You are reading this sentence because of my father.
I remember telnetting to an IRC chat room in 1994. My father sat beside me in front of a VAX terminal in the basement of the Clark University library, and he was shocked at my typing back and forth with college students in other states. One of my virtual friends, Dara, a nursing major at Purdue, later met me in person — and Dad’s eyebrows raised again, pondering the benefits and ramifications of enhancing the legal world with the internet.
Dad was a forward-thinking attorney who helped build a computer network for his law firm. He was one of the first lawyers to do this in our Boston suburb.
Introducing me to computers in the early 1980s and showing me how to use a 300-baud modem and dial to sites like CompuServe and Prodigy to transfer files with other users logged in, the world wide web was a new concept for Dad to grasp. He wanted to play with it, and he took over the keyboard on that spring day in 1994 — fumbling his fingers over this key and that, asking me how to do what I had done.
It was a special moment, as we bonded in a way we had done many times before around the subject of technology. The difference that day, unlike my pre-teen days learning LOGO and BASIC, is I guided him.
On the weekend of my summer break in May 1995, Dad died. A sudden heart attack ended his life at 46.
Was it fate that my first post-college job was working as a webmaster? Or, that I ran into and befriended Roy Krantz, his computer networking guide, at a social media networking event last year?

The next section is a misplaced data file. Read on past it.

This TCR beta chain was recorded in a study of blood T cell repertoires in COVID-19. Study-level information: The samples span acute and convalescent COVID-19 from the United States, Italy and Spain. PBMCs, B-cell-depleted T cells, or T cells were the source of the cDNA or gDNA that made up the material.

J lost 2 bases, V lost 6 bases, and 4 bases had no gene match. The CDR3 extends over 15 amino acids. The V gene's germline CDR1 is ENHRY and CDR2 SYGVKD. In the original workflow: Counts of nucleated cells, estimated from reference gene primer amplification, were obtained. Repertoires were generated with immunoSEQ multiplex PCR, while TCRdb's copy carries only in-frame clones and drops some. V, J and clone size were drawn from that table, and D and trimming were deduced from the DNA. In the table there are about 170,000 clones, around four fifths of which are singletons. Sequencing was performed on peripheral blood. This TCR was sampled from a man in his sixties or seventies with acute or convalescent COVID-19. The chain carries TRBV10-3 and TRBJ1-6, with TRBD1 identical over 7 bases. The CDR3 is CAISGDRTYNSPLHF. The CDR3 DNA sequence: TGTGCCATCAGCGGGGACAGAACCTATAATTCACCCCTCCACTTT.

In the weeks after Dad’s death, my family established a scholarship fund in his name — at the local high school where my sister and I attended and acted in school plays. Dad loved to act, and watch us on stage. My mother, sister, and I have given away money from this fund every year.
I recently celebrated this blog’s third anniversary and I remarked the blog’s founding was the 12th anniversary of his death. Quite the posthumous connection to the web.
Marking 15 years since Dad’s death and the scholarship fund we created that is running dry, I turned to FirstGiving and their ability to offer a hosted solution for nonprofit fundraising.
In the name of my father and his computer lessons early on that directly led to my interest in creating this blog, perhaps you might be motivated to visit BudHerzog.org to give a small donation to help offset the cost of education for the fund’s recipients? All donations are tax deductible. Maybe you could share this plea with your friends and family by email or Twitter or some other online means?